Tuesday, August 19, 2014

Trust The Random Encounter table

When one cracks open the hoary spine of the “Underworld and Wilderness Adventures” (well not spine, they are zine like pamphlets, stapled together) one almost immediately finds a set of dungeon encounter tables.  They look 'normal' at first, table 1 contains low hit dice dungeon vermin (giant rats, centipedes, spiders) and sniveling humanoids like kobolds.  Table 2 starts to get some real opposition on it: hobgoblins, gnolls, berserkers and ghouls.  By the time you’re on table three and four there are the sort of monsters that can really spell danger to a low level party, such as wights, wraiths and giant animals.  This might seem reasonable, even conservative if these tables were broken down by dungeon level, but they are explicitly not by dungeon level.  On the first level of the dungeon there is a 1 in 6 chance of encountering one of the horrors off of table four, and this includes ogres (which are reasonable enough) but also wraiths and gargoyles.  I focus here on gargoyles because they are utterly immune to normal weapon damage in most version of the rules, including silver weapons.

Characters fresh from generation, at best armed with a silver dagger (which won’t hurt a gargoyle) or two and maybe a magic missile (which won’t kill a gargoyle, but can injure it), have a chance of running into a gargoyle or a of group of them as soon as they enter the mythic underworld to seek treasures and glory. Now this might appear at first to be absurd, cruel and an arbitrary way to massacre player characters.  This sort of thinking is what’s made the idea of ‘challenge levels’ for monsters popular and ultimately raised the sort of concern that leads to campaign railroads as opposed to open worlds. This isn’t to say that there aren’t places for worrying about balance in tabletop games, but those places are games where tactical challenges and solutions in combat are heavily ruled and mechanically complex. In many video games this sort of staging and challenge level is the basis of all combat – a 1 st level character should only fight 1st (and maybe 2nd level) monsters or the math will destroy them.  There is no need to apply that to tabletop games, the math of OD&D is very simple, there are few skills, cooldowns and such to keep track of and the players’ combat options are limited only by their imaginations which can radically change the way combat is managed.  Old School combats frequently involve the use of nets, greased steps, bags of marbles, trip wires and false or real retreats that mean that a party of clever players can kill, bypass or defeat creatures that they have no chance against in a straight fight much of the time.  In other words, there is nothing wrong with including a gargoyle as an enemy for a first level party. Furthermore there are several elements that are emphasized that started to fall by the wayside in the post Dragonlance era when Dungeon and Dragon’s switched its focus from the treasure hunting scoundrels of Swords and Sorcery to heroes battling against evil and chaos.  This change is dramatic in the modules of the era, with notes on many encounters that the creatures immediately attack and an increased dependence on Experience Points from combat.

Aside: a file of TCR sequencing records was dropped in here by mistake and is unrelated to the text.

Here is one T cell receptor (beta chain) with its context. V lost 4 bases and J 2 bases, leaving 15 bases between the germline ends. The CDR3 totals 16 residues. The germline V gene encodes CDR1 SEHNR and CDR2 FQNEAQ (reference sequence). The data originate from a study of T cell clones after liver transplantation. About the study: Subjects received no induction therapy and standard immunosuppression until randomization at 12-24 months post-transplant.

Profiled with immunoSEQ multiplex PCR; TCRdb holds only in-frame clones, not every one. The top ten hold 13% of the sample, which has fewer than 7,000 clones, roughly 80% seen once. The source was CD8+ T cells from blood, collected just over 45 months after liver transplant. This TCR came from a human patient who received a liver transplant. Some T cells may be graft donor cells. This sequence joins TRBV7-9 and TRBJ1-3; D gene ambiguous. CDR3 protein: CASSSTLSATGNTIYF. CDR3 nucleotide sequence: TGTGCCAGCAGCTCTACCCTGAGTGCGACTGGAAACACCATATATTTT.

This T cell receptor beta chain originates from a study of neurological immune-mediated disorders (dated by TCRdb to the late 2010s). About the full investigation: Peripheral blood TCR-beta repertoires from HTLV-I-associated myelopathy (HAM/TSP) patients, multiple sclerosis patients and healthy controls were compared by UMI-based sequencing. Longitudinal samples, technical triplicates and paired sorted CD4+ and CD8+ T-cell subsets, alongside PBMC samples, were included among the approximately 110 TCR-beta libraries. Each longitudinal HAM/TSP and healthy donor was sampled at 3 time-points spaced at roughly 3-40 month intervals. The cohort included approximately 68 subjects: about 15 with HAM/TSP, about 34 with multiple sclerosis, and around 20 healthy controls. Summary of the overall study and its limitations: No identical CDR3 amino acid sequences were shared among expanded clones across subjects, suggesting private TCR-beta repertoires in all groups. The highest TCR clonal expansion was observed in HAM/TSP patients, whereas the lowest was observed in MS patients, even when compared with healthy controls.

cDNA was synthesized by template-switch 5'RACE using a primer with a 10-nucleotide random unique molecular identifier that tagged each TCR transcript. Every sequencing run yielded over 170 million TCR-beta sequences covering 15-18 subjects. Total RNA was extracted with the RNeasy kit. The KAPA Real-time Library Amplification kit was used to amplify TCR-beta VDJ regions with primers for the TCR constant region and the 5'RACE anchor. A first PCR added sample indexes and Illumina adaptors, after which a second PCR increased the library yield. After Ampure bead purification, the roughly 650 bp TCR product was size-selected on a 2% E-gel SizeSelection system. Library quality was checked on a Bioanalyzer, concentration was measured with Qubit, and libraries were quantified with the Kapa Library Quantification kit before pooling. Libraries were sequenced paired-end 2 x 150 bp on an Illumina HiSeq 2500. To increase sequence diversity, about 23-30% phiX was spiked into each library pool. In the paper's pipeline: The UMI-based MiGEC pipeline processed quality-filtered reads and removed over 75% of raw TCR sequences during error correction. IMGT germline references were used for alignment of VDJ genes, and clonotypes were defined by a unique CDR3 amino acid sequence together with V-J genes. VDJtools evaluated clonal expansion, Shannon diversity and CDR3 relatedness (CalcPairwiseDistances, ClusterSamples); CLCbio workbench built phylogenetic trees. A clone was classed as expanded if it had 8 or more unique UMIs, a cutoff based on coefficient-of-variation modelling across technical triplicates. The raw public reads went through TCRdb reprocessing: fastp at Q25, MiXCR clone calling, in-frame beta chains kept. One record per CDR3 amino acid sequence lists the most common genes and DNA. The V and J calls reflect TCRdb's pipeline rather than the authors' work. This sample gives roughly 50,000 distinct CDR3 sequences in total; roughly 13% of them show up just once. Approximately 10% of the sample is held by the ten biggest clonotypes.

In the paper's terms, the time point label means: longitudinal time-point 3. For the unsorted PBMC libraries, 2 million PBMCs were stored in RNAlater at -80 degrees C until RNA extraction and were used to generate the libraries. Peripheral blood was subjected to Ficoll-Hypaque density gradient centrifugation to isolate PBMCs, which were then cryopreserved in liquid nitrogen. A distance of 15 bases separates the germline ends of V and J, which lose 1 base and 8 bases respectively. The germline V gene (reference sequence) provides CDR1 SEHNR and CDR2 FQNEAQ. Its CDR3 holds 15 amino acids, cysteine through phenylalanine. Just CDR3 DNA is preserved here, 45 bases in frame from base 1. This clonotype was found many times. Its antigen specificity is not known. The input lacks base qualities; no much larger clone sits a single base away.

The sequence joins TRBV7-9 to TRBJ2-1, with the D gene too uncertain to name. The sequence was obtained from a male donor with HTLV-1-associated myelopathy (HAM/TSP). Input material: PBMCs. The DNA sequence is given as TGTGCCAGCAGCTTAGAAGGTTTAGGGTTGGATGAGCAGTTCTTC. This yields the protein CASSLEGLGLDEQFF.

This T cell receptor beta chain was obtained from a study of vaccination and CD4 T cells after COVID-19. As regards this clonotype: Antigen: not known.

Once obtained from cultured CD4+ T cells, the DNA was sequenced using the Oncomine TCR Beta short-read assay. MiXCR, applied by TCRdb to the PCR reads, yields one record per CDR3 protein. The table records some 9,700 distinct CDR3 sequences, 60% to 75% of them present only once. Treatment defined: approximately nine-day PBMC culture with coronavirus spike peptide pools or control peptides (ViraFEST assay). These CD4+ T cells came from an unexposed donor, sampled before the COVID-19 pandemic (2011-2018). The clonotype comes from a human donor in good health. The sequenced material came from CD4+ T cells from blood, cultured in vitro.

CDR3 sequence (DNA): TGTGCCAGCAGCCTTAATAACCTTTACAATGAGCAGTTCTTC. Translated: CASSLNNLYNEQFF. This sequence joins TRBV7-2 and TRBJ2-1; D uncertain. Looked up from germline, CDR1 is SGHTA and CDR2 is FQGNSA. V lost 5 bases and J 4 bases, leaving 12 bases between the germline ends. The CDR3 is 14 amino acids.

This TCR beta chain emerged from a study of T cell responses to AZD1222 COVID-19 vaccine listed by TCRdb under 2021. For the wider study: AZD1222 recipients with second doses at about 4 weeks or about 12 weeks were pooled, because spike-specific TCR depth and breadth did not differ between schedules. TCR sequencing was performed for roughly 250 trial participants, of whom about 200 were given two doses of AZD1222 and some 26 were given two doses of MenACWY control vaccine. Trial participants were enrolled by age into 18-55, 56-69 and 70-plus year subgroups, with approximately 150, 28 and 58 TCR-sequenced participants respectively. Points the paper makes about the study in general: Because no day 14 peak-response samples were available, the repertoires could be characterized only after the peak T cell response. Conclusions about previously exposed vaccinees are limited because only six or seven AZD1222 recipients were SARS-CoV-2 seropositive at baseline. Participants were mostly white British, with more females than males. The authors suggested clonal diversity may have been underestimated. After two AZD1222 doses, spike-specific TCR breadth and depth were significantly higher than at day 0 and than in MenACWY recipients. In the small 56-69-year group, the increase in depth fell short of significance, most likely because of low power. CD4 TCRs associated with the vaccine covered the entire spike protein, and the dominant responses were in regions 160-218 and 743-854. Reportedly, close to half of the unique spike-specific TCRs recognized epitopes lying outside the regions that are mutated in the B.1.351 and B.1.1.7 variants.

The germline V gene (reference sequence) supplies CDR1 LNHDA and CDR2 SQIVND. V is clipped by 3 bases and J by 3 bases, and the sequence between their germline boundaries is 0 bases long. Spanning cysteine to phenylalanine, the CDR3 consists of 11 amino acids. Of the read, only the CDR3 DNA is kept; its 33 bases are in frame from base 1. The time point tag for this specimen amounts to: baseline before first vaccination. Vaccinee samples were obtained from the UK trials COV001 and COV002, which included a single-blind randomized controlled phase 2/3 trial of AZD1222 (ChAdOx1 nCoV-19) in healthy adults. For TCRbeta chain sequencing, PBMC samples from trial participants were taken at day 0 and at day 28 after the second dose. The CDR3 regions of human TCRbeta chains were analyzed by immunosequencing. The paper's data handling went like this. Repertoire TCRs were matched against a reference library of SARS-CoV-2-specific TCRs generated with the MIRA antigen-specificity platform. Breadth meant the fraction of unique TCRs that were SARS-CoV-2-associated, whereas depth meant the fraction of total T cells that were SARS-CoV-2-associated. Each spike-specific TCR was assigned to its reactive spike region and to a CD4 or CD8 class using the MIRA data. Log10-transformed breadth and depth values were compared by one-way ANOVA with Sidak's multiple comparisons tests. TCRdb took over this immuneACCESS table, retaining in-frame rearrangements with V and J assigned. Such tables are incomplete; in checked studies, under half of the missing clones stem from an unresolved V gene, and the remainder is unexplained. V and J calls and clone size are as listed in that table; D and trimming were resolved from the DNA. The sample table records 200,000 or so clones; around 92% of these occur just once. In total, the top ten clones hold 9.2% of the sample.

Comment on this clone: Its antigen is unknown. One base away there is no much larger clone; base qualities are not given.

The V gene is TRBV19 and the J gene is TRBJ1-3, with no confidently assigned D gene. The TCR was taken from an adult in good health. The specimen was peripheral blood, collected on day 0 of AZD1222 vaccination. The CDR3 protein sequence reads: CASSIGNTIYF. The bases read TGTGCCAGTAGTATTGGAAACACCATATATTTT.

In early editions of D&D there are rules that mitigate the need for combat, and emphasize that fighting fantastic creatures is rarely an optimal solution.  The danger of the 1st level wandering monster chart emphasizes this – there are some encounters (say kobolds) where combat is not an especially bad option (though even kobolds can do in 2nd or 3rd level characters if they get lucky), and others (gargoyles, wraiths, ogres) where it’s a terrible one.  Even in the easy encounters, bypassing them is almost always a better option than combat - a band of kobolds willing to trade/hire on as scouts/provide information is better asset then a pile of dead kobolds. Furthermore wandering monsters don’t guard significant treasure, and random encounters ideally exist to both give the flavor of the dungeon (factions, other invaders from the surface, specific kinds of vermin) and most importantly as the primary limiting factor for careful dungeon explorers.   

TIMEKEEPING - The random encounter table exists to put time pressure on exploration and caution.  A thoughtful group of players is a fine, thing - probing with spears and poles, checking for traps, listening at every door. This is also boring, and ideally there should be some risk associated with extreme caution. This risk is the chance of a random encounter, and for this risk to have meaning it's best if it's occasionally more than the mere inconvenience of a giant rat.  If the player's know (best provided by rumors, prior encounters, and even clues [I give clues of nearby monster inhabitants on a '2' on the encounter die]) that there are dangerous, even deadly creatures roaming about the decision to search for secret doors becomes a meaningful balancing, not simply a rote activity, and builds tension not boredom.  Likewise smashing open doors, listening and other typical dungeoneer safety precautions. furthermore, it's important that the hyper dangerous monsters for the level are random, and not placed, because they cannot create permanent obstacles and are much less likely to force the characters into an unwinnable fight, being themselves transient and largely uninvolved in dungeon level factions.

XP for GP – This is the biggest factor making the dangerous random encounter reasonable.  When XP is given only for gold recovered, combat is almost always the less favored option. This also has the nice side effect of discouraging psychotic bloodthirsty player behavior (if one cares about such things), at least when it’s not based on an in-game rationale, because there’s nothing to be gained from fighting if treasure can be obtained in another way. Without the expectation that combat is the method to achieve success in the game, players are more likely to recognize that there are encounters they should avoid.